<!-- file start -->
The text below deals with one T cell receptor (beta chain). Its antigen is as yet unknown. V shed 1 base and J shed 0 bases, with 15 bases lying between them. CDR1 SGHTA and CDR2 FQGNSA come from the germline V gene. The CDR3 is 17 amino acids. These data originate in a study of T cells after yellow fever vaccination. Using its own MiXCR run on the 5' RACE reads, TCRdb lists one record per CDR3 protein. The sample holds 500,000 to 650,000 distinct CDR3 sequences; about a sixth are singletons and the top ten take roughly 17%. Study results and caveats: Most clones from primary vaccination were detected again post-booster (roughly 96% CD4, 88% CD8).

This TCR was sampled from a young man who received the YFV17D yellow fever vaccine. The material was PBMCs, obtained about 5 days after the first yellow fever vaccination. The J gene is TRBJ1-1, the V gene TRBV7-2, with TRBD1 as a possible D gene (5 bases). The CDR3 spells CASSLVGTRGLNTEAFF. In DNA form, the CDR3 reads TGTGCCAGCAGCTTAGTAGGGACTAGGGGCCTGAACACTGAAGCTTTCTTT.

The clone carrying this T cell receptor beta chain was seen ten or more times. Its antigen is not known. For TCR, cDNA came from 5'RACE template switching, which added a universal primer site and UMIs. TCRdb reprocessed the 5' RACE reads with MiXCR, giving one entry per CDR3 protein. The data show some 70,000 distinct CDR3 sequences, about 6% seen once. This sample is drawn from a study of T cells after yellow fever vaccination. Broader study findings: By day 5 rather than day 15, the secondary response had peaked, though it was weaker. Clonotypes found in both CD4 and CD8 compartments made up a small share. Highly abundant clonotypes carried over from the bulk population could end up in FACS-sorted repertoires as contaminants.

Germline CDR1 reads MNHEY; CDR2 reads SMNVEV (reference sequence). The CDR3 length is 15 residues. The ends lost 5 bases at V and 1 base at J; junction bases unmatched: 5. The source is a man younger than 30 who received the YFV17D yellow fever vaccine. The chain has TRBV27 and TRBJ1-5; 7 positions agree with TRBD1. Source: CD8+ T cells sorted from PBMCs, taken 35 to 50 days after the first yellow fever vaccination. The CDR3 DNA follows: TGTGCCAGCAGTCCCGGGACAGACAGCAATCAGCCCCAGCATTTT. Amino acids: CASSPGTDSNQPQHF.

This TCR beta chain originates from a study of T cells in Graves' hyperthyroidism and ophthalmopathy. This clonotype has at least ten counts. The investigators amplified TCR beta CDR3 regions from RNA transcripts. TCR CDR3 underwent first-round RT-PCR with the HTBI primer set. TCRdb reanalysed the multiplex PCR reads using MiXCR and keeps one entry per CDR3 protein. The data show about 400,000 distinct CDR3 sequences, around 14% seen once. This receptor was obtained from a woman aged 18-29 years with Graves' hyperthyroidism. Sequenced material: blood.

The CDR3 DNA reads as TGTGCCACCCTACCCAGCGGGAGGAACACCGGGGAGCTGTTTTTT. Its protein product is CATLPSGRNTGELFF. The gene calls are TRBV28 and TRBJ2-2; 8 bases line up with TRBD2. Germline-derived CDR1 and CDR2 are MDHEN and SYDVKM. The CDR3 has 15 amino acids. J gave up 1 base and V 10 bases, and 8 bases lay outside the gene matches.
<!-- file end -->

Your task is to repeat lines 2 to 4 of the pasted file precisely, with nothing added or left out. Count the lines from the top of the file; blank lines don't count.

This TCR was sampled from a young man who received the YFV17D yellow fever vaccine. The material was PBMCs, obtained about 5 days after the first yellow fever vaccination. The J gene is TRBJ1-1, the V gene TRBV7-2, with TRBD1 as a possible D gene (5 bases). The CDR3 spells CASSLVGTRGLNTEAFF. In DNA form, the CDR3 reads TGTGCCAGCAGCTTAGTAGGGACTAGGGGCCTGAACACTGAAGCTTTCTTT.

The clone carrying this T cell receptor beta chain was seen ten or more times. Its antigen is not known. For TCR, cDNA came from 5'RACE template switching, which added a universal primer site and UMIs. TCRdb reprocessed the 5' RACE reads with MiXCR, giving one entry per CDR3 protein. The data show some 70,000 distinct CDR3 sequences, about 6% seen once. This sample is drawn from a study of T cells after yellow fever vaccination. Broader study findings: By day 5 rather than day 15, the secondary response had peaked, though it was weaker. Clonotypes found in both CD4 and CD8 compartments made up a small share. Highly abundant clonotypes carried over from the bulk population could end up in FACS-sorted repertoires as contaminants.

Germline CDR1 reads MNHEY; CDR2 reads SMNVEV (reference sequence). The CDR3 length is 15 residues. The ends lost 5 bases at V and 1 base at J; junction bases unmatched: 5. The source is a man younger than 30 who received the YFV17D yellow fever vaccine. The chain has TRBV27 and TRBJ1-5; 7 positions agree with TRBD1. Source: CD8+ T cells sorted from PBMCs, taken 35 to 50 days after the first yellow fever vaccination. The CDR3 DNA follows: TGTGCCAGCAGTCCCGGGACAGACAGCAATCAGCCCCAGCATTTT. Amino acids: CASSPGTDSNQPQHF.